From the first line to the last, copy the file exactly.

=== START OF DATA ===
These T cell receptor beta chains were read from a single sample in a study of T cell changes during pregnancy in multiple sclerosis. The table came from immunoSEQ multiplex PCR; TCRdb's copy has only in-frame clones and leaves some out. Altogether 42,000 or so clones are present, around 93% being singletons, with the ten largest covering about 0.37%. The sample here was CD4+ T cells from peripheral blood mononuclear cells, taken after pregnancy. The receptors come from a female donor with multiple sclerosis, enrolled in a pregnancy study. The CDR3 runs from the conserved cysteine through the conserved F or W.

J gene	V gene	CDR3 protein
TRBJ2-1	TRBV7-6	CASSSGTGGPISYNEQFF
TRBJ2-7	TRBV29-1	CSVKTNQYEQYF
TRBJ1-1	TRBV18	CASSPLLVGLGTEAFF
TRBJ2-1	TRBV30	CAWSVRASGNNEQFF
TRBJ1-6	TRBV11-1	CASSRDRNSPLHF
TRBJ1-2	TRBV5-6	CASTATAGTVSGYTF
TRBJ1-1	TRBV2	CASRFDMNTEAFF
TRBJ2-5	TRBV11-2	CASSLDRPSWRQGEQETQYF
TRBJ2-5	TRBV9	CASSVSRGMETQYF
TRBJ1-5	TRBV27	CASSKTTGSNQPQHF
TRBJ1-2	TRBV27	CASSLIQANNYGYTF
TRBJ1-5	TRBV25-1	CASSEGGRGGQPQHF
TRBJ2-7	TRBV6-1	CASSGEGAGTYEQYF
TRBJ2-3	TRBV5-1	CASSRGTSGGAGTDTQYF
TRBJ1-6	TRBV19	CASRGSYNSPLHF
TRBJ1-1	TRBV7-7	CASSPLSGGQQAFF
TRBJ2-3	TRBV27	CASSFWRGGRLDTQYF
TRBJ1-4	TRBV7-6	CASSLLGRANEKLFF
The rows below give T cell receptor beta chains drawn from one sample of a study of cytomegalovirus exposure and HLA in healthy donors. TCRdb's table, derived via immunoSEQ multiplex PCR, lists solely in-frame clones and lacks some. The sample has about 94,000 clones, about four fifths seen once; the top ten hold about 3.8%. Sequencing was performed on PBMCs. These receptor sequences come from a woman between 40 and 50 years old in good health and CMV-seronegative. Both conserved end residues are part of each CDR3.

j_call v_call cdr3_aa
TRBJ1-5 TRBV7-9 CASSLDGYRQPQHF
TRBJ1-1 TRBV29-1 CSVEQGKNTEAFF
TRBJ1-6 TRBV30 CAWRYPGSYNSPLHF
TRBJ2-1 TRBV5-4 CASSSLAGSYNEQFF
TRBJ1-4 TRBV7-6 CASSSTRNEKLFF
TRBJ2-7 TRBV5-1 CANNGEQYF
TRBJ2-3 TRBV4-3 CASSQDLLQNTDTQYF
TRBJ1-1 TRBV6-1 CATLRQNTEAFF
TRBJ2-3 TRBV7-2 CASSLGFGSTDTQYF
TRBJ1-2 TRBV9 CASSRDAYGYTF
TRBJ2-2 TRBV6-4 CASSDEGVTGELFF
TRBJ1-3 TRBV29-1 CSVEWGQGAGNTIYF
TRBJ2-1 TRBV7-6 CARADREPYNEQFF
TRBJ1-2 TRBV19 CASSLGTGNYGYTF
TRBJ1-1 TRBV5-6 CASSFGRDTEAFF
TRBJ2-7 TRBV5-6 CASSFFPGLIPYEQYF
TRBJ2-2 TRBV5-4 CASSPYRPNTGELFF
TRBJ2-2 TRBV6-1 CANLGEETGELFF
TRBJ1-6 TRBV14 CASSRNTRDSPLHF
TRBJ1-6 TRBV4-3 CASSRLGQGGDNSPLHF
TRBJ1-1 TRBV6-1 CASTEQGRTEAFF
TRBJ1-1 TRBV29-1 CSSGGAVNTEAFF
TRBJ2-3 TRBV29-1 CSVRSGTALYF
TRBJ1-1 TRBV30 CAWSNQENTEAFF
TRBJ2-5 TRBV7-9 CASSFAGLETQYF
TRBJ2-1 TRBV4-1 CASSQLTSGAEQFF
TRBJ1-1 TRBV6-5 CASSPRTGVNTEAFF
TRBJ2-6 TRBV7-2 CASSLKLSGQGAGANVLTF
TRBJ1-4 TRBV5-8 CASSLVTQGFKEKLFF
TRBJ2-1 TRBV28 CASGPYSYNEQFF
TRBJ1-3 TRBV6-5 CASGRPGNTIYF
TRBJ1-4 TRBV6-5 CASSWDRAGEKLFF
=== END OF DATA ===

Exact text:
These T cell receptor beta chains were read from a single sample in a study of T cell changes during pregnancy in multiple sclerosis. The table came from immunoSEQ multiplex PCR; TCRdb's copy has only in-frame clones and leaves some out. Altogether 42,000 or so clones are present, around 93% being singletons, with the ten largest covering about 0.37%. The sample here was CD4+ T cells from peripheral blood mononuclear cells, taken after pregnancy. The receptors come from a female donor with multiple sclerosis, enrolled in a pregnancy study. The CDR3 runs from the conserved cysteine through the conserved F or W.

J gene	V gene	CDR3 protein
TRBJ2-1	TRBV7-6	CASSSGTGGPISYNEQFF
TRBJ2-7	TRBV29-1	CSVKTNQYEQYF
TRBJ1-1	TRBV18	CASSPLLVGLGTEAFF
TRBJ2-1	TRBV30	CAWSVRASGNNEQFF
TRBJ1-6	TRBV11-1	CASSRDRNSPLHF
TRBJ1-2	TRBV5-6	CASTATAGTVSGYTF
TRBJ1-1	TRBV2	CASRFDMNTEAFF
TRBJ2-5	TRBV11-2	CASSLDRPSWRQGEQETQYF
TRBJ2-5	TRBV9	CASSVSRGMETQYF
TRBJ1-5	TRBV27	CASSKTTGSNQPQHF
TRBJ1-2	TRBV27	CASSLIQANNYGYTF
TRBJ1-5	TRBV25-1	CASSEGGRGGQPQHF
TRBJ2-7	TRBV6-1	CASSGEGAGTYEQYF
TRBJ2-3	TRBV5-1	CASSRGTSGGAGTDTQYF
TRBJ1-6	TRBV19	CASRGSYNSPLHF
TRBJ1-1	TRBV7-7	CASSPLSGGQQAFF
TRBJ2-3	TRBV27	CASSFWRGGRLDTQYF
TRBJ1-4	TRBV7-6	CASSLLGRANEKLFF
The rows below give T cell receptor beta chains drawn from one sample of a study of cytomegalovirus exposure and HLA in healthy donors. TCRdb's table, derived via immunoSEQ multiplex PCR, lists solely in-frame clones and lacks some. The sample has about 94,000 clones, about four fifths seen once; the top ten hold about 3.8%. Sequencing was performed on PBMCs. These receptor sequences come from a woman between 40 and 50 years old in good health and CMV-seronegative. Both conserved end residues are part of each CDR3.

j_call v_call cdr3_aa
TRBJ1-5 TRBV7-9 CASSLDGYRQPQHF
TRBJ1-1 TRBV29-1 CSVEQGKNTEAFF
TRBJ1-6 TRBV30 CAWRYPGSYNSPLHF
TRBJ2-1 TRBV5-4 CASSSLAGSYNEQFF
TRBJ1-4 TRBV7-6 CASSSTRNEKLFF
TRBJ2-7 TRBV5-1 CANNGEQYF
TRBJ2-3 TRBV4-3 CASSQDLLQNTDTQYF
TRBJ1-1 TRBV6-1 CATLRQNTEAFF
TRBJ2-3 TRBV7-2 CASSLGFGSTDTQYF
TRBJ1-2 TRBV9 CASSRDAYGYTF
TRBJ2-2 TRBV6-4 CASSDEGVTGELFF
TRBJ1-3 TRBV29-1 CSVEWGQGAGNTIYF
TRBJ2-1 TRBV7-6 CARADREPYNEQFF
TRBJ1-2 TRBV19 CASSLGTGNYGYTF
TRBJ1-1 TRBV5-6 CASSFGRDTEAFF
TRBJ2-7 TRBV5-6 CASSFFPGLIPYEQYF
TRBJ2-2 TRBV5-4 CASSPYRPNTGELFF
TRBJ2-2 TRBV6-1 CANLGEETGELFF
TRBJ1-6 TRBV14 CASSRNTRDSPLHF
TRBJ1-6 TRBV4-3 CASSRLGQGGDNSPLHF
TRBJ1-1 TRBV6-1 CASTEQGRTEAFF
TRBJ1-1 TRBV29-1 CSSGGAVNTEAFF
TRBJ2-3 TRBV29-1 CSVRSGTALYF
TRBJ1-1 TRBV30 CAWSNQENTEAFF
TRBJ2-5 TRBV7-9 CASSFAGLETQYF
TRBJ2-1 TRBV4-1 CASSQLTSGAEQFF
TRBJ1-1 TRBV6-5 CASSPRTGVNTEAFF
TRBJ2-6 TRBV7-2 CASSLKLSGQGAGANVLTF
TRBJ1-4 TRBV5-8 CASSLVTQGFKEKLFF
TRBJ2-1 TRBV28 CASGPYSYNEQFF
TRBJ1-3 TRBV6-5 CASGRPGNTIYF
TRBJ1-4 TRBV6-5 CASSWDRAGEKLFF